In lymph node biopsy, samples of lymph node tissue are taken from one or more locations; the specimens are sent to a laboratory for microscopic examination. The following techniques may be used:

Fine needle biopsy, which is done with local anesthesia, uses a long, thin needle to withdraw (aspirate) a specimen.

Excisional biopsy is a surgical procedure performed to completely excise one or a group of lymph nodes through a small incision. This is the method of choice when lymphatic cancer (lymphoma) is suspected. It is usually done with local anesthesia, but may require general anesthesia and hospitalization (for example, to obtain deeper nodes).

Sentinel lymph node (SLN) biopsy is a new technique that is increasingly used in cancer patients. Cancer cells can use the lymphatic system to spread (metastasize) throughout the body. Until lymph node biopsy, it was common to remove all lymph nodes nearest to a malignant tumor along with the tumor itself. But the so-called sentinel lymph node is the first one to receive lymphatic fluid draining from a cancer site; examining this node alone therefore indicates whether cancer has spread. Thus, surgeons can predict whether cancer is likely to be found in the rest of the lymphatic system without removing all of the nearby nodes. If the sentinel node contains no cancer cells, the other lymph nodes are likely to be clear, and a complete lymph node dissection may be unnecessary. If the sentinel node tests positive for cancer, however, all nearby nodes must be removed.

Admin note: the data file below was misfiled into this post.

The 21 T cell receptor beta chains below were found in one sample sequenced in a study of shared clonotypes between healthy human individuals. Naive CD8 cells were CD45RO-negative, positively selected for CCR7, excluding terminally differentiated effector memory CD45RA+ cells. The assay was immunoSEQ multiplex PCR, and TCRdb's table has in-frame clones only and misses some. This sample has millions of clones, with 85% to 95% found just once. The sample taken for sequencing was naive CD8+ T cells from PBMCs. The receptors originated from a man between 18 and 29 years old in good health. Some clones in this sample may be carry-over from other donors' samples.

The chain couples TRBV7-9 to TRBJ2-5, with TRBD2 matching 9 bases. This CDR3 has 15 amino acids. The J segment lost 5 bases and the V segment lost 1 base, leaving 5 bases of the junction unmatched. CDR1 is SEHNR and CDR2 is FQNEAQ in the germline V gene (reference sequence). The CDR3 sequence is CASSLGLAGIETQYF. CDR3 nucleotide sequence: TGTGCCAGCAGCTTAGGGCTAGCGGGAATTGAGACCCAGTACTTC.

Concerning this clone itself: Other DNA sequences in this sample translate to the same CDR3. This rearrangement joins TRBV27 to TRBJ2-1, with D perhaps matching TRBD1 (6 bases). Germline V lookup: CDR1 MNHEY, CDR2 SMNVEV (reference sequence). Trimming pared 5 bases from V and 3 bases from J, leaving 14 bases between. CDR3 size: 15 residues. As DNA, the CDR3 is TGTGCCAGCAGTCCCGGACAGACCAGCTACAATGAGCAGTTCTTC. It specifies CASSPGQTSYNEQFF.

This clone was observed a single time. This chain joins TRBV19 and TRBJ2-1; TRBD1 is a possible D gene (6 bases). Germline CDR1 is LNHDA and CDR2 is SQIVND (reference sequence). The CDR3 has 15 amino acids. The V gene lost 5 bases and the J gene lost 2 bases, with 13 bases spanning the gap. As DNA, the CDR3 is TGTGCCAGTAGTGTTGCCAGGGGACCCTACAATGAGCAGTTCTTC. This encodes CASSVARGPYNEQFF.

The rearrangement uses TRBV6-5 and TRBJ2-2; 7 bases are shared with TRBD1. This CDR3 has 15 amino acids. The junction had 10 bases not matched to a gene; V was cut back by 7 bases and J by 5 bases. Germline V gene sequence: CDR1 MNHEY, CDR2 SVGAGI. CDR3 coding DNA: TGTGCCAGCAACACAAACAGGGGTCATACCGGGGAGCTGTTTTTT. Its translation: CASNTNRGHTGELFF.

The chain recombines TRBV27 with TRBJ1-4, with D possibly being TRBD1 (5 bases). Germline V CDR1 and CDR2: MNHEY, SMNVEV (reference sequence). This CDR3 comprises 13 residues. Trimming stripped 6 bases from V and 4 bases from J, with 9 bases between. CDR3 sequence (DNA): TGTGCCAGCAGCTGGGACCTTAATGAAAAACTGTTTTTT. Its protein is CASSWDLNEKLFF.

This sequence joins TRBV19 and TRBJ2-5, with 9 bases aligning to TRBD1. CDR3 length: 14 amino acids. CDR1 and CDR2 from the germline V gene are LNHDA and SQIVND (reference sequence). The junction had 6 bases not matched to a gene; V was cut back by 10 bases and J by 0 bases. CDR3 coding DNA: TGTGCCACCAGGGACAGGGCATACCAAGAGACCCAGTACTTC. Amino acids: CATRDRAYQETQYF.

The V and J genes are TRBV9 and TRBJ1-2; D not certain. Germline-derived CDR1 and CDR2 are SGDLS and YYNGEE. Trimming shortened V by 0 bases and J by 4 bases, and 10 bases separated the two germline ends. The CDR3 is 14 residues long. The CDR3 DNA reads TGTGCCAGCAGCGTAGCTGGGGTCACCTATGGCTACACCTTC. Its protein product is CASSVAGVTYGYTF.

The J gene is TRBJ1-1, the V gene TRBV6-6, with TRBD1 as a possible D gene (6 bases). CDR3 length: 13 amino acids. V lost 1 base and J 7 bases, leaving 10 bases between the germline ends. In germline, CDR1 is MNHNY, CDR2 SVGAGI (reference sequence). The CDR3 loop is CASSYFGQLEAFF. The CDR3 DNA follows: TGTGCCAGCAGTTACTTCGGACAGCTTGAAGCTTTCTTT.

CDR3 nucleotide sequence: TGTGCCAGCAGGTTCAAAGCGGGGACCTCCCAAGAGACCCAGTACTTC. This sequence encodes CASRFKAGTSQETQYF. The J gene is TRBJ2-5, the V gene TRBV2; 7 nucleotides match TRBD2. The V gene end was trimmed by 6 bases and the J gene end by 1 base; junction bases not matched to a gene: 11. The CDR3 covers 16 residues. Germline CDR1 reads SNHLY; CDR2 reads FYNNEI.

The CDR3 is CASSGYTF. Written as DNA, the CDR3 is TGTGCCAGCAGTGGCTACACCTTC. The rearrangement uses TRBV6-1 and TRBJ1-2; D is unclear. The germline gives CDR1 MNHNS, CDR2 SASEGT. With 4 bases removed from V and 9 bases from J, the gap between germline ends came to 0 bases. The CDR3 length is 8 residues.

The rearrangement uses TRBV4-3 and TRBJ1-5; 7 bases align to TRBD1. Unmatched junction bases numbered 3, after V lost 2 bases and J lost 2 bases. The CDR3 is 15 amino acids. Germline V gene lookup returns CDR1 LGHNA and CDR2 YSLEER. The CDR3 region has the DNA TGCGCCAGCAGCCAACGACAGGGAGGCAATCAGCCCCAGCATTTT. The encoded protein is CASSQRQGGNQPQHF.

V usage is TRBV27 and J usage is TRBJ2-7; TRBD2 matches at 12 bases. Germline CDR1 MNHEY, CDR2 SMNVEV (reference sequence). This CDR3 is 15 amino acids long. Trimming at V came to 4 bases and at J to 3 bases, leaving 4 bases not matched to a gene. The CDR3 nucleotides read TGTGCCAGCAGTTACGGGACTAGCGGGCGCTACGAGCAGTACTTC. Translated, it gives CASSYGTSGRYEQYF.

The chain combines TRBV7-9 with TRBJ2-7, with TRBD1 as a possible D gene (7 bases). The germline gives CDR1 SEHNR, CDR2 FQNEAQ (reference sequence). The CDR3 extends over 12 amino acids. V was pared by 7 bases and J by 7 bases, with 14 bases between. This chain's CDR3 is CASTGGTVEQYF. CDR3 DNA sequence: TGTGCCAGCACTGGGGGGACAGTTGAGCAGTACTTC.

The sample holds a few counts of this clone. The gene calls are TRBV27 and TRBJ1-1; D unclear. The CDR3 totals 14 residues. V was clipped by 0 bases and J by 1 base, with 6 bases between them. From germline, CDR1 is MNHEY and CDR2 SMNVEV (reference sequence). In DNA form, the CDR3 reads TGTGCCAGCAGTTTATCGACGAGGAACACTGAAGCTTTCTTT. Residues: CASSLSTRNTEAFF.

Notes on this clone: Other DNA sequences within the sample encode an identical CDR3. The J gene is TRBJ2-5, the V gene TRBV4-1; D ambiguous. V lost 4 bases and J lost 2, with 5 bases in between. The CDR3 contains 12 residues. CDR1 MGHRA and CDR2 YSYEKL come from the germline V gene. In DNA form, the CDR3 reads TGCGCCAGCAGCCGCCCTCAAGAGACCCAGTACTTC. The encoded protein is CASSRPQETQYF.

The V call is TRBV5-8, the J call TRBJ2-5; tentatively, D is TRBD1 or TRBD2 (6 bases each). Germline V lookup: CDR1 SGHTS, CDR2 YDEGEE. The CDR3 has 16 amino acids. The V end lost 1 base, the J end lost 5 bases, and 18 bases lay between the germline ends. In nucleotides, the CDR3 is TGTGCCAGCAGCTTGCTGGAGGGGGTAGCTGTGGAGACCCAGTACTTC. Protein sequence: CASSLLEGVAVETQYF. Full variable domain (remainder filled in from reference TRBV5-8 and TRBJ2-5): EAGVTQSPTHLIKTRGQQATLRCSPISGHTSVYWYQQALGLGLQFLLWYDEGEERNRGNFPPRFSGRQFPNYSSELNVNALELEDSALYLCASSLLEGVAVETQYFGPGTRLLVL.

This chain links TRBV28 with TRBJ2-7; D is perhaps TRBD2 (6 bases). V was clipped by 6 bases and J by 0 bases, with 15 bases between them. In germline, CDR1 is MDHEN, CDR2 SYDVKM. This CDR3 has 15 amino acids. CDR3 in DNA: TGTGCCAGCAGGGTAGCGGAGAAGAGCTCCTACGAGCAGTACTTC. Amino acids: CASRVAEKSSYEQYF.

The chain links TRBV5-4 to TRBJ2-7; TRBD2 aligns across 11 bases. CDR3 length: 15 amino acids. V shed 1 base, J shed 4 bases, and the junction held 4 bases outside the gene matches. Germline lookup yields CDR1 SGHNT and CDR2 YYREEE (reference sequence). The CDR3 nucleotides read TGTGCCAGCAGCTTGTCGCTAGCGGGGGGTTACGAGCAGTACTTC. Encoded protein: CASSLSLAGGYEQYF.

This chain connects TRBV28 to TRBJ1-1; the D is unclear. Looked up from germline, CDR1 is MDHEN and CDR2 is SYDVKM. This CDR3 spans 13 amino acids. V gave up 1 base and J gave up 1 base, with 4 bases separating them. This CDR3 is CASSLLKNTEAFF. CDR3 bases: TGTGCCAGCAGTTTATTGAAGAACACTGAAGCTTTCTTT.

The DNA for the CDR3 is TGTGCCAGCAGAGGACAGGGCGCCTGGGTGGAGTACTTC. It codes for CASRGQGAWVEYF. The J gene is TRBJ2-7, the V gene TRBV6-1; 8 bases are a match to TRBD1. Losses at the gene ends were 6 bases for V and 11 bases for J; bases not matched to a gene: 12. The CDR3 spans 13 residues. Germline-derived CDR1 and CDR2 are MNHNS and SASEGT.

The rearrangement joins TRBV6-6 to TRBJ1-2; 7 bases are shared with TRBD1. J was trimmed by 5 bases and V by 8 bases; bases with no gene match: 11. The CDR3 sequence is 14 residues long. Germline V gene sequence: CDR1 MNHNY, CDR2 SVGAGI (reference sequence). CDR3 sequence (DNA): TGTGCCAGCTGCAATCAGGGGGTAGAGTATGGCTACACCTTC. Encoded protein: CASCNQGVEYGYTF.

Purpose of the Lymph Node Biopsy

  • To distinguish between benign or malignant (cancerous) lymph node tumors, and to help diagnose lymphatic cancers such as Hodgkin’s disease and non-Hodgkin’s lymphomas
  • To determine whether cancer cells have metastasized to the lymph nodes from a nearby tumor
  • To identify the cause of lymph node enlargement due to nonmalignant conditions, such as infection or rheumatoid arthritis